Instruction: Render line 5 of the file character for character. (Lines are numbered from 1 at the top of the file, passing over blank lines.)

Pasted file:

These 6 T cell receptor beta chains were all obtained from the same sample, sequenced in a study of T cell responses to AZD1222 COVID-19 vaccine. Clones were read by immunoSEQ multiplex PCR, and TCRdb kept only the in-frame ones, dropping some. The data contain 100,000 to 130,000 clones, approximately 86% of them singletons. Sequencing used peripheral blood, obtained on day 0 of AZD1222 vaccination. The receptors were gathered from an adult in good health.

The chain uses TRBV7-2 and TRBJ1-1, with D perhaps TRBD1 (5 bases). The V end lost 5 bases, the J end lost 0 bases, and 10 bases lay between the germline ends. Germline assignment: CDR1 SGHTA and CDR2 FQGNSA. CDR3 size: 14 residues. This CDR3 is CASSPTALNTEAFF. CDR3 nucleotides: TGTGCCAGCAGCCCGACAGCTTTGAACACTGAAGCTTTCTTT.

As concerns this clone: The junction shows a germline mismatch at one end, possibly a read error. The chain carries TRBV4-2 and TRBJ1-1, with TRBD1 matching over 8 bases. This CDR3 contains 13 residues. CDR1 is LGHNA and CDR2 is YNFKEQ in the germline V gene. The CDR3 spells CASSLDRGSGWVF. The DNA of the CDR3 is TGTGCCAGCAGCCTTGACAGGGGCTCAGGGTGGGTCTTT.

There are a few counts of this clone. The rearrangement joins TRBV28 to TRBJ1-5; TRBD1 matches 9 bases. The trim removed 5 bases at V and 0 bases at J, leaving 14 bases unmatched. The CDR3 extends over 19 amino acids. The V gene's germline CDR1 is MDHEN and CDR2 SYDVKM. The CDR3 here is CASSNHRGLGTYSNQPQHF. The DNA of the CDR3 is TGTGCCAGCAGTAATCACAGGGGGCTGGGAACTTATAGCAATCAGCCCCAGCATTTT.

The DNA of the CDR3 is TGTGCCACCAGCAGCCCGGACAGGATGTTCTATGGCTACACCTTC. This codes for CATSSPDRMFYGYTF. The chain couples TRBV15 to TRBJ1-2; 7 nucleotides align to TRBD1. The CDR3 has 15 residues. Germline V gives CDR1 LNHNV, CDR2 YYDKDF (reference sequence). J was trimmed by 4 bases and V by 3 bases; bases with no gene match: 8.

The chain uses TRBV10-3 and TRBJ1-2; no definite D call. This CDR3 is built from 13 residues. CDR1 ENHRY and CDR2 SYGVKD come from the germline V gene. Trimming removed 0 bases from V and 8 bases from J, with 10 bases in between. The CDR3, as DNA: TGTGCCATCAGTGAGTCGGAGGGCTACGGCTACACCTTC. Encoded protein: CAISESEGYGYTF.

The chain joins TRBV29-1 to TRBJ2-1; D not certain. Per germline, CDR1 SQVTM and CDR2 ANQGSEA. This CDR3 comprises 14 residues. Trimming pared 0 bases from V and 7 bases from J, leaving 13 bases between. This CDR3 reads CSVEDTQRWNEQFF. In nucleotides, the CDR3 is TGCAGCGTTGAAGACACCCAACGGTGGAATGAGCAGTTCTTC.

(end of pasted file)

The DNA of the CDR3 is TGTGCCACCAGCAGCCCGGACAGGATGTTCTATGGCTACACCTTC. This codes for CATSSPDRMFYGYTF. The chain couples TRBV15 to TRBJ1-2; 7 nucleotides align to TRBD1. The CDR3 has 15 residues. Germline V gives CDR1 LNHNV, CDR2 YYDKDF (reference sequence). J was trimmed by 4 bases and V by 3 bases; bases with no gene match: 8.